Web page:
With the Country Music Marathon, Franklin Main Street Festival, early wedding season, ball games, etc., it’s a busy time for everyone. We’re in the middle of severe storm season, and we may have something to worry about. Not sounding any alarms, but it’s time to raise awareness, and worth putting up this extra update today.
First things first.
Current Temps and Radar
It’s going to be clear and chilly tonight. We’ll hit 52° by 10 PM, on our way to a Friday morning wee-hour low of 39°. A Frost Advisory has been issued for the plateau, but not for us. Coats and jackets will be needed in the morning.
Friday & Saturday
We’ll start Friday off dry. The dew point when we wake up will be 33°, but that’ll almost double by noon Saturday as a warm, humid airmass works in from the south.
Rain & Thunderstorms are likely Friday night through Saturday morning. We may see rain arrive shortly after noon, but right now we think light rain will start early Friday night, picking up in coverage and intensity through midnight and into the overnight/wee hours of Saturday morning.
Almost 0.5″ is forecast to fall through 7 AM Saturday, and NWS says “confidence is good that there will be at least some thunderstorms in the Metro [Nashville] by daybreak Saturday.
Rain is one thing, but lightning is something entirely different. Obey race officials and respect the lightning. These storms should be strong, and maybe even severe.
When the CMM starts, the dewpoint will be an April-typical 56°; by 10 AM, however, the dewpoint will be past 60° and climbing. Don’t let Friday morning’s weather fool you; It’s going to be humid.
Rain and thunderstorms should end at some point late Saturday morning/around noon…however, this is only Round 1. Weather model guidance suggests a break in the action, which may last a handful of hours.
During those early Saturday afternoon hours when the rain should switch off, mid level winds will increase and dry out the mid/upper atmosphere, setting the stage for a second round of storms beginning mid/late afternoon.
This Second Round has a better chance for strong and severe thunderstorms. These storms should be in the form of classic line segments, and maybe even supercells, delivering:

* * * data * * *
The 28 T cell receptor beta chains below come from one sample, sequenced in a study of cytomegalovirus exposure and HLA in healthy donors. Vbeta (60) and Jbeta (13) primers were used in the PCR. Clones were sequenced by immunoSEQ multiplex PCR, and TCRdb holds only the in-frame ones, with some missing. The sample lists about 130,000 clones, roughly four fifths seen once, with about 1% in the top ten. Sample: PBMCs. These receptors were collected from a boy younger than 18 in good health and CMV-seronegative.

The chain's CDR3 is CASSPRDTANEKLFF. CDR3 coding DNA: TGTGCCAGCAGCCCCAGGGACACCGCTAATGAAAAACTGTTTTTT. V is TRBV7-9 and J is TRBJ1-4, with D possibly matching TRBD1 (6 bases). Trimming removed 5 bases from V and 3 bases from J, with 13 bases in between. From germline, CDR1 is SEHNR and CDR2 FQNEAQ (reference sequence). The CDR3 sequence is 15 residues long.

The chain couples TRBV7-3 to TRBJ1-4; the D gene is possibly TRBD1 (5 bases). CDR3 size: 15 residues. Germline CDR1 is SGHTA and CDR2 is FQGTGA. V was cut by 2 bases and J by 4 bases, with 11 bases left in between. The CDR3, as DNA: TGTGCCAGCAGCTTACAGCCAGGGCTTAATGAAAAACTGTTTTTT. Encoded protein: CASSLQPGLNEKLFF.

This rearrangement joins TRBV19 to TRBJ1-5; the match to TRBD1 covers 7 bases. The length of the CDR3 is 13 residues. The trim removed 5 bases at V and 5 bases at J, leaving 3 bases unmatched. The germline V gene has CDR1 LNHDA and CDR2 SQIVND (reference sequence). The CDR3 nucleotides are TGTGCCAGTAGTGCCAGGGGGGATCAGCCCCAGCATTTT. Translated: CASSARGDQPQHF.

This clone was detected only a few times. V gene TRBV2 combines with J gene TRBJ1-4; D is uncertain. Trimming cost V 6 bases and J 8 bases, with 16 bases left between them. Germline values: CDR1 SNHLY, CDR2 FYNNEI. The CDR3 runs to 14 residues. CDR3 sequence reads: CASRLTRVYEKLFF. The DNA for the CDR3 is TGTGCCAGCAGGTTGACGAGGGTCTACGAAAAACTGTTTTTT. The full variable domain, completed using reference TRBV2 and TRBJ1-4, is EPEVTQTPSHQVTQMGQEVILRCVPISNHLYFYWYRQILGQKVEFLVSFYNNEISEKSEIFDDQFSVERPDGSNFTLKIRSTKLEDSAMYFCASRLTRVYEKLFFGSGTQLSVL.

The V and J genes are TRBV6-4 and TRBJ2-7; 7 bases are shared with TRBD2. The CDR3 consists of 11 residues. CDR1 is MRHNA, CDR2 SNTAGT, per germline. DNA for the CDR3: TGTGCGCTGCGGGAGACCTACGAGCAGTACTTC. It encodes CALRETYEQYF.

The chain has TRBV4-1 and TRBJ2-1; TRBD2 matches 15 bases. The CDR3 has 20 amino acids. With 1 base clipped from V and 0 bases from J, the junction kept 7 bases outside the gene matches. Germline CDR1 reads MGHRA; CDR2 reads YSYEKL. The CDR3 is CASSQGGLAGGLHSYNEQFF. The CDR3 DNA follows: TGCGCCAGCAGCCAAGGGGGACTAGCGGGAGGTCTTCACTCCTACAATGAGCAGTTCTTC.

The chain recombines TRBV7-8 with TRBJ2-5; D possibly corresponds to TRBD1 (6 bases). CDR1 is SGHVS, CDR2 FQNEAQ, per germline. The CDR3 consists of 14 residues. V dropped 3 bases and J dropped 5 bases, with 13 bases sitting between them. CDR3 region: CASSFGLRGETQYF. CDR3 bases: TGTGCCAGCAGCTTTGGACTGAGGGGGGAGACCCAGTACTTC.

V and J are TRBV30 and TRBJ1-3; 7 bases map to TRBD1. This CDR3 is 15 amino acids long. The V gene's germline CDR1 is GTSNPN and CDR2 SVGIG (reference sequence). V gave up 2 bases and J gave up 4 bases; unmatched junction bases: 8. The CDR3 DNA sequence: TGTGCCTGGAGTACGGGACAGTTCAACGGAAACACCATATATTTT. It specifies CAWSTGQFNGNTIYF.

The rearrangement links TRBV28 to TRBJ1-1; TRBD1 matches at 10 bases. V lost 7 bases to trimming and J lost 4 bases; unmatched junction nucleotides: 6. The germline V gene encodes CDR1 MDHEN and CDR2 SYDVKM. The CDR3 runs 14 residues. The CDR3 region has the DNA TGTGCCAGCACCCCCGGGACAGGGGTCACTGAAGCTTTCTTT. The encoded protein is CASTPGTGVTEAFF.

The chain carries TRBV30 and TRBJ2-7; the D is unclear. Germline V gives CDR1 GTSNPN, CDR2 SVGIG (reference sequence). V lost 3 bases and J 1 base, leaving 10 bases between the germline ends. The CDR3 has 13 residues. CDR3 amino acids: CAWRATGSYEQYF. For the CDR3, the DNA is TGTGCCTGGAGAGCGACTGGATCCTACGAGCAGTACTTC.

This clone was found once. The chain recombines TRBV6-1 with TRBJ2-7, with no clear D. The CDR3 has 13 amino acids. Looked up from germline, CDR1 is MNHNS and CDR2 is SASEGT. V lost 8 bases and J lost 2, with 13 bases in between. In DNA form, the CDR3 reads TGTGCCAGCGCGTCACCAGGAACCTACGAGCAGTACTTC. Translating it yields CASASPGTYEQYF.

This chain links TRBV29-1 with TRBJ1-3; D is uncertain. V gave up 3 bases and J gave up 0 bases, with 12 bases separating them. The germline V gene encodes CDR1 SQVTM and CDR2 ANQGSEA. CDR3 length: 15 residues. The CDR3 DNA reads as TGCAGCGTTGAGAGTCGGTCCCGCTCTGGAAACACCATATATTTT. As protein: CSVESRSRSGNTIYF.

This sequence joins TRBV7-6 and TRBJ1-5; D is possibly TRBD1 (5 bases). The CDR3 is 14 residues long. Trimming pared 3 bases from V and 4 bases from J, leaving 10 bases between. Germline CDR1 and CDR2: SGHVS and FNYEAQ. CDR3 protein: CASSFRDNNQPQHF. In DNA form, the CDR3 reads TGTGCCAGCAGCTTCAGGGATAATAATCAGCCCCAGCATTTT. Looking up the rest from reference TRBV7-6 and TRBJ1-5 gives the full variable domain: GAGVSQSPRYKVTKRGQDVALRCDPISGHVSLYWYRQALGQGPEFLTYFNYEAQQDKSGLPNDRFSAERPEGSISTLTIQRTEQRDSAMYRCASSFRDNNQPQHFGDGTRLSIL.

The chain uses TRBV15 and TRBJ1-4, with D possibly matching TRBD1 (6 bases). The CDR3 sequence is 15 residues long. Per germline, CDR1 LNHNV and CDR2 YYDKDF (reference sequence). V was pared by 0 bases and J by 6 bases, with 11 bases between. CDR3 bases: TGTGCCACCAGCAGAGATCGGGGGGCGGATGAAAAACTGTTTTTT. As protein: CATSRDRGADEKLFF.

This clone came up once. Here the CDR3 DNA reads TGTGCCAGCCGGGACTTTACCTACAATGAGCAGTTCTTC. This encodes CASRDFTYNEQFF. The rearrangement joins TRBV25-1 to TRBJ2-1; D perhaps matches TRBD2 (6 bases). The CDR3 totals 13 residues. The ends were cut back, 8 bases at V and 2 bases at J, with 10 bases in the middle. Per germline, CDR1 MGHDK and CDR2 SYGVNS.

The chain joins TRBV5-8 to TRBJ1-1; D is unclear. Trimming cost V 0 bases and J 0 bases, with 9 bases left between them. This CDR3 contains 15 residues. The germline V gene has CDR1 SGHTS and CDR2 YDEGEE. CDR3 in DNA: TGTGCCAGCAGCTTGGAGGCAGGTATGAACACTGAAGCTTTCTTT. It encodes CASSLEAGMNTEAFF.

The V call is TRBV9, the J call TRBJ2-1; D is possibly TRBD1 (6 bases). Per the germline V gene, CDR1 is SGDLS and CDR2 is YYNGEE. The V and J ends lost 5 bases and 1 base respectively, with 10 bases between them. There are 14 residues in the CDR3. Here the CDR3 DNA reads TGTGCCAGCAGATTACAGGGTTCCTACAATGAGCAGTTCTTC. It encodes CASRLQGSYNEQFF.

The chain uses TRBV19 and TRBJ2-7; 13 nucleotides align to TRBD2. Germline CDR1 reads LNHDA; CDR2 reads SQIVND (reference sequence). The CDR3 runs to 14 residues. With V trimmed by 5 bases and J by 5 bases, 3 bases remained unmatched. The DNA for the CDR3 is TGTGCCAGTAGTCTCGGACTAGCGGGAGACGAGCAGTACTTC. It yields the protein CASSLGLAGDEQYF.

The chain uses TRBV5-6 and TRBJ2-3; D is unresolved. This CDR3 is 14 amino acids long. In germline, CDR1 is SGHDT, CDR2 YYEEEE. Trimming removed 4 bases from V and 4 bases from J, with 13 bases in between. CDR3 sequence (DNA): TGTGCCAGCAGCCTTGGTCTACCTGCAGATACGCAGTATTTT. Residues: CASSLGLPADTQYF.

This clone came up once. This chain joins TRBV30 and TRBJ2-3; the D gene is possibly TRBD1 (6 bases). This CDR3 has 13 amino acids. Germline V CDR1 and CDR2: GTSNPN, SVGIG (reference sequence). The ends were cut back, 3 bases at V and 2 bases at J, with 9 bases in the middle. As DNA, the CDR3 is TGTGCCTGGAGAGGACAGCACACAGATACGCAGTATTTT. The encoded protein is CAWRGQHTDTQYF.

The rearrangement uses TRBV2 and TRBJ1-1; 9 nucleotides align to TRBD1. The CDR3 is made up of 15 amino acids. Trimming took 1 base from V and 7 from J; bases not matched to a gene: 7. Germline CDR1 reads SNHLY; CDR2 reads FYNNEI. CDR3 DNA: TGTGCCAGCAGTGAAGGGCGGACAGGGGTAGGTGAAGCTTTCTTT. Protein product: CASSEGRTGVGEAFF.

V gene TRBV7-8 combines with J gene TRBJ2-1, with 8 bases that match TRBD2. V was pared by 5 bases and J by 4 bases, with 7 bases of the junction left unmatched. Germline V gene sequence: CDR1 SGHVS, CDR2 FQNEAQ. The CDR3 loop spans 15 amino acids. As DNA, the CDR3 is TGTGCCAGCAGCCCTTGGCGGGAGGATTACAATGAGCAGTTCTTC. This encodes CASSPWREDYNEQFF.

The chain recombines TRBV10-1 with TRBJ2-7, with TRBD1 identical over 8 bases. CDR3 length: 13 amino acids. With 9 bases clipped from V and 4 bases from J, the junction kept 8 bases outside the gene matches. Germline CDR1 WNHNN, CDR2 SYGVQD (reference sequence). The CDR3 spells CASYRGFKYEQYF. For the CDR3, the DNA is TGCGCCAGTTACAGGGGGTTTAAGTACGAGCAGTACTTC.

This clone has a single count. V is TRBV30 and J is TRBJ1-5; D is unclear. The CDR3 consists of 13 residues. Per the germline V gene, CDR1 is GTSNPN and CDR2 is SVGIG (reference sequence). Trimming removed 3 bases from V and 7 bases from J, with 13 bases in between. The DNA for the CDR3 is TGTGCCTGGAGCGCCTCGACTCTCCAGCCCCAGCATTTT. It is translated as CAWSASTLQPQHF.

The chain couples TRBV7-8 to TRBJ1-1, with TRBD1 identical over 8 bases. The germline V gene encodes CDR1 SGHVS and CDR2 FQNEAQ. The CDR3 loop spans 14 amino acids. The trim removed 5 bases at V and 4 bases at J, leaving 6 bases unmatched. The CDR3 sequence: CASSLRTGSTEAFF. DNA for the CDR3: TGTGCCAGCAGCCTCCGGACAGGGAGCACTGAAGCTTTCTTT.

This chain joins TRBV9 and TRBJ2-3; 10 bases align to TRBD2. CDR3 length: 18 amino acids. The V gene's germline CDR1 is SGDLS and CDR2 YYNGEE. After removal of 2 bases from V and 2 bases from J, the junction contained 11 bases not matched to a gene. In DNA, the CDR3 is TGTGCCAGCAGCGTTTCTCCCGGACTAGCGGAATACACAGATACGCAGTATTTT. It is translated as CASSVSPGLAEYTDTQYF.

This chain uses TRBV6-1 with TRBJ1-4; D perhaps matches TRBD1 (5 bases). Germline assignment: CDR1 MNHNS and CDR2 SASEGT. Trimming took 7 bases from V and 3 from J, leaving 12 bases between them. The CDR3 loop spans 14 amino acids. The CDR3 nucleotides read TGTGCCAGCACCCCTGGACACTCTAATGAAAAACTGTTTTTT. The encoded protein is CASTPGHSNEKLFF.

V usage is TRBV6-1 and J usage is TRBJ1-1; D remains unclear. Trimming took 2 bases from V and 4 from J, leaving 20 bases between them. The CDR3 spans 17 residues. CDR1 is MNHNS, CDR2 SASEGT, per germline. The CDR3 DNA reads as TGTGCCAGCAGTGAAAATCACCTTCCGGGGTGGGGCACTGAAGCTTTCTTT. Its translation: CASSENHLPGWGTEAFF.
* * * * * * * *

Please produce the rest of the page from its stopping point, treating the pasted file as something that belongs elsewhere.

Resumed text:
- Heavy rain; another 0.35″, on top of what we expect to have seen through noon Saturday.
- Frequent lightning.
- Large Hail. This is probably the biggest concern.
- Damaging straight-line winds, courtesy of the forward motion of the storms running between 35 and 50 knots.
- A tornado or two.
Saturday at 4 PM is roughly the peak time for storm concern. This is because weather model forecast soundings look like this (I drew yellow boxes around the numbers that support a severe-friendly environment):
These are not end-of-the-world numbers, but they represent a potentially strong weather event worth paying attention to.
Of particular interest is the Significant Hail analog. It shows several historical large-hail-producing events where that actual environment looked a lot like the one this model thinks we will see Saturday afternoon. This model thinks 2″ hail is possible.
Other forecast soundings are roughly like this one, although the NAM4 sounding for 4 PM looks pretty ominous: it shows 3200 j/kg of CAPE (“stuff” that makes storms) and Lifted Indicies of -12, which supports the hail concern. We think hail is the most likely item in the Bag-O-Severe Weather.
The tornado threat is not zero, but if I wanted to see a tornado Saturday, I’d probably want to see more of a southeast wind at the surface, lower LCL levels, and a little more shear. Plus, if the more aggressive, hail-loving NAM4 model is correct, there is some good news: LCL levels and shear are not very tornado friendly. Tornadoes are a concern, but they’re just not our biggest concern.
Then there is the European model. The latest run (12z) develops a negatively titled 996mb surface low over the Ohio River Valley, putting us in the warm sector of the storm with 2,000 CAPE. No. Thank. You. That’s a good recipe for severe weather.
All that said, our skill in nailing any of this isn’t that good. We’re as sure as we can be that it’s going to rain and storm Saturday. The intensity and timing of the rain and storms is less certain and will be revised as we approach the event.
So as you go about your weekend, stay weather aware. Consult multiple reliable local severe weather sources, and heed all warnings.
This website supplements @NashSevereWx on Twitter, which you can find here.